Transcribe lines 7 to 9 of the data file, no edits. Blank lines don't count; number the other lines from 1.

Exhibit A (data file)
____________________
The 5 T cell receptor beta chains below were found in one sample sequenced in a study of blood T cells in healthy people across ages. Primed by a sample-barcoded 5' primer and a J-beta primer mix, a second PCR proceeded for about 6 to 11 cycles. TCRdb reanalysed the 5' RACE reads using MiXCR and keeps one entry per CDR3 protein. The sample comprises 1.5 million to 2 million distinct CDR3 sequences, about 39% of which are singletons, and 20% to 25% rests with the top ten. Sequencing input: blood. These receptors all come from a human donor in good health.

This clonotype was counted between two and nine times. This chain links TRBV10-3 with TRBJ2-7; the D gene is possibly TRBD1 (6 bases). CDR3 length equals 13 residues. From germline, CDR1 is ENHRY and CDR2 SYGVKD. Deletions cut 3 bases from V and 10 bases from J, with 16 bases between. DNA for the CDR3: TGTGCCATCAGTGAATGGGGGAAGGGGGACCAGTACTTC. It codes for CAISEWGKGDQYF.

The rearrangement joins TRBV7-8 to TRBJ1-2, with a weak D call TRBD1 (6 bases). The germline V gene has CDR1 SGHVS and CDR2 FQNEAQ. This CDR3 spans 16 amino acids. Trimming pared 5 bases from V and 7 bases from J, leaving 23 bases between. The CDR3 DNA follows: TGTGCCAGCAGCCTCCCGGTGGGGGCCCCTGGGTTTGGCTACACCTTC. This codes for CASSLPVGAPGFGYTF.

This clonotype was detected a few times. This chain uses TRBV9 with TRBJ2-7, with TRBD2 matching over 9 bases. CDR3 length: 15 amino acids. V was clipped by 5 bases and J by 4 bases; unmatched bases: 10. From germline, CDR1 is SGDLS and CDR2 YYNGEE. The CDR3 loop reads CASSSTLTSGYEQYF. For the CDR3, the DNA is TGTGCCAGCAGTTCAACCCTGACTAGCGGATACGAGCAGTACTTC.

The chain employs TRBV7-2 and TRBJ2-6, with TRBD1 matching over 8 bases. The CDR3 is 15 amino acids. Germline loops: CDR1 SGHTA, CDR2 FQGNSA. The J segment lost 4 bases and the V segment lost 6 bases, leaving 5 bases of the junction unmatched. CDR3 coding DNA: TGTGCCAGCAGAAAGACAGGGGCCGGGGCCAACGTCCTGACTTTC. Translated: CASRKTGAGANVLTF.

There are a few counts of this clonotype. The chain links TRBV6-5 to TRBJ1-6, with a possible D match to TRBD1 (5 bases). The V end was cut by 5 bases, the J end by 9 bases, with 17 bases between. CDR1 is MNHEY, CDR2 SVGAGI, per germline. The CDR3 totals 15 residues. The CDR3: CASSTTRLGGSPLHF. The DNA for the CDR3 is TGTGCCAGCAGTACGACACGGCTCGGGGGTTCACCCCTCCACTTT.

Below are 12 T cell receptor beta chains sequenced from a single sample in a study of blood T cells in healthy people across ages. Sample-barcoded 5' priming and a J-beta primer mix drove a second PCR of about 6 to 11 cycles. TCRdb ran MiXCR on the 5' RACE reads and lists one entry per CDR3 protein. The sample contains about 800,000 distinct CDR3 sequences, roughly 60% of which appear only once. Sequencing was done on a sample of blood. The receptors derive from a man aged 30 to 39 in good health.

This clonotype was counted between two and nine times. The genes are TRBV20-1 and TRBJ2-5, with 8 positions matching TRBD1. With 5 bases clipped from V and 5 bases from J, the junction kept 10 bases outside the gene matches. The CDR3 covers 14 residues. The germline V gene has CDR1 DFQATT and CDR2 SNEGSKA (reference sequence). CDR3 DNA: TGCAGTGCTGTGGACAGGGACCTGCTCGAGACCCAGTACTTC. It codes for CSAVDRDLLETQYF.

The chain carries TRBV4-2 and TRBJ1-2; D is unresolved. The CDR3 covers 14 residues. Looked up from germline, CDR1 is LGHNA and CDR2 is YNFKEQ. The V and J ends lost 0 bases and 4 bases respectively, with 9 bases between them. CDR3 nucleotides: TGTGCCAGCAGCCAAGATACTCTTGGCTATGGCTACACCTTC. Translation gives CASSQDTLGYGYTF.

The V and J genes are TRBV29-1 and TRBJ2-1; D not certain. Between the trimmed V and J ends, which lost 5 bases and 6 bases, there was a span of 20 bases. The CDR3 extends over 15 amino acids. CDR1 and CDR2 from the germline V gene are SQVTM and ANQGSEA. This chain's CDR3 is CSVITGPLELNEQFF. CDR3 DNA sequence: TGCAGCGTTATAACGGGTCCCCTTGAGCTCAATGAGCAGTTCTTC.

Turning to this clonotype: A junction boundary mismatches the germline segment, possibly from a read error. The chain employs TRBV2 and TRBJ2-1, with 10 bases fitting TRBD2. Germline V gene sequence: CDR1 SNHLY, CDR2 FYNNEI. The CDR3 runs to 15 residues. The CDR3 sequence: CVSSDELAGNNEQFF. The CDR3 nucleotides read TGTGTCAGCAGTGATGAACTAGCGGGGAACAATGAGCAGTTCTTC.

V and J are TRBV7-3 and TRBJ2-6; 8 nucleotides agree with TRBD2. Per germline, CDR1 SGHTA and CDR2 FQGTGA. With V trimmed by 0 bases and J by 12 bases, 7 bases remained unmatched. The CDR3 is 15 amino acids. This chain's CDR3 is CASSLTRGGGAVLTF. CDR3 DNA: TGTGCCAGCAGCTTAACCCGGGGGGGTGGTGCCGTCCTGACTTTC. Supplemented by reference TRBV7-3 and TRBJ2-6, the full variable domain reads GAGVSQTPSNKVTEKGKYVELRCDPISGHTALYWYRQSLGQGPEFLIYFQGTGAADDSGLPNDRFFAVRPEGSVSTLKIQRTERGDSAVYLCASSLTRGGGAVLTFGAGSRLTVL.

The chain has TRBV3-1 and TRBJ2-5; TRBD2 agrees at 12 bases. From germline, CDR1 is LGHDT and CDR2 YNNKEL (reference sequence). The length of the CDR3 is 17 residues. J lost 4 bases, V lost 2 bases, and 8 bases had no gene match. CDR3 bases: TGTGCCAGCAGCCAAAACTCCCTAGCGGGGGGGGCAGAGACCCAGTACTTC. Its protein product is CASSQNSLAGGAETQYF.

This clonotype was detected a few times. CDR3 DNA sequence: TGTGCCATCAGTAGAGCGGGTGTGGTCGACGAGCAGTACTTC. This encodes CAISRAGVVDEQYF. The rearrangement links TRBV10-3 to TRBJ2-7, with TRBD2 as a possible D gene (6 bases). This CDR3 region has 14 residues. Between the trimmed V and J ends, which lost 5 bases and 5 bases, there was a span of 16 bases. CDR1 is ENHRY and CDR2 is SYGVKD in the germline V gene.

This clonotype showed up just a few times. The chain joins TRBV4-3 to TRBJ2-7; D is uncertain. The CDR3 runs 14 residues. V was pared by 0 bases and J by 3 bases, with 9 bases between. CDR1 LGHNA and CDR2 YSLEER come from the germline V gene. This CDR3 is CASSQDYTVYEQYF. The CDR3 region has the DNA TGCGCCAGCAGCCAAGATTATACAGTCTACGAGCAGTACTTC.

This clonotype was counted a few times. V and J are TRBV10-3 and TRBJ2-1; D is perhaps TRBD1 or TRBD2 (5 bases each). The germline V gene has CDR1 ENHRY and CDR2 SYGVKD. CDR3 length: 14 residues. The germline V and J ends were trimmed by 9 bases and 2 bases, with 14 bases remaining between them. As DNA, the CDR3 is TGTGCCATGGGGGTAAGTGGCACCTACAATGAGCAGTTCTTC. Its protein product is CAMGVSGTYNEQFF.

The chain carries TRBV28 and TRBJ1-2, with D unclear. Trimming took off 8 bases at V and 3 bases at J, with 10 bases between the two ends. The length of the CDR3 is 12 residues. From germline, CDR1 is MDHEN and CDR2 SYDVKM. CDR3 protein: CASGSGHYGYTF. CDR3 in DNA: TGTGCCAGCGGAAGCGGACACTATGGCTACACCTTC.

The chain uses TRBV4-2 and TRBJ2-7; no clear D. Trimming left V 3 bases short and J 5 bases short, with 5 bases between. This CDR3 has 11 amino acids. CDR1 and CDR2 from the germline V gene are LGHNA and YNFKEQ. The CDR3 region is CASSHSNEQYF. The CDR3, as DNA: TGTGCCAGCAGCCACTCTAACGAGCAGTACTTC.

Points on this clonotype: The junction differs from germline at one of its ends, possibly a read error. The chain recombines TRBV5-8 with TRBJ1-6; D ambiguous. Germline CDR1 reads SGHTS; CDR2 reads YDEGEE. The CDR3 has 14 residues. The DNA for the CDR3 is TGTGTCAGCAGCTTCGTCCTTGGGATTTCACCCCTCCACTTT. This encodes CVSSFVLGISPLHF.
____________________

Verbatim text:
Below are 12 T cell receptor beta chains sequenced from a single sample in a study of blood T cells in healthy people across ages. Sample-barcoded 5' priming and a J-beta primer mix drove a second PCR of about 6 to 11 cycles. TCRdb ran MiXCR on the 5' RACE reads and lists one entry per CDR3 protein. The sample contains about 800,000 distinct CDR3 sequences, roughly 60% of which appear only once. Sequencing was done on a sample of blood. The receptors derive from a man aged 30 to 39 in good health.

This clonotype was counted between two and nine times. The genes are TRBV20-1 and TRBJ2-5, with 8 positions matching TRBD1. With 5 bases clipped from V and 5 bases from J, the junction kept 10 bases outside the gene matches. The CDR3 covers 14 residues. The germline V gene has CDR1 DFQATT and CDR2 SNEGSKA (reference sequence). CDR3 DNA: TGCAGTGCTGTGGACAGGGACCTGCTCGAGACCCAGTACTTC. It codes for CSAVDRDLLETQYF.

The chain carries TRBV4-2 and TRBJ1-2; D is unresolved. The CDR3 covers 14 residues. Looked up from germline, CDR1 is LGHNA and CDR2 is YNFKEQ. The V and J ends lost 0 bases and 4 bases respectively, with 9 bases between them. CDR3 nucleotides: TGTGCCAGCAGCCAAGATACTCTTGGCTATGGCTACACCTTC. Translation gives CASSQDTLGYGYTF.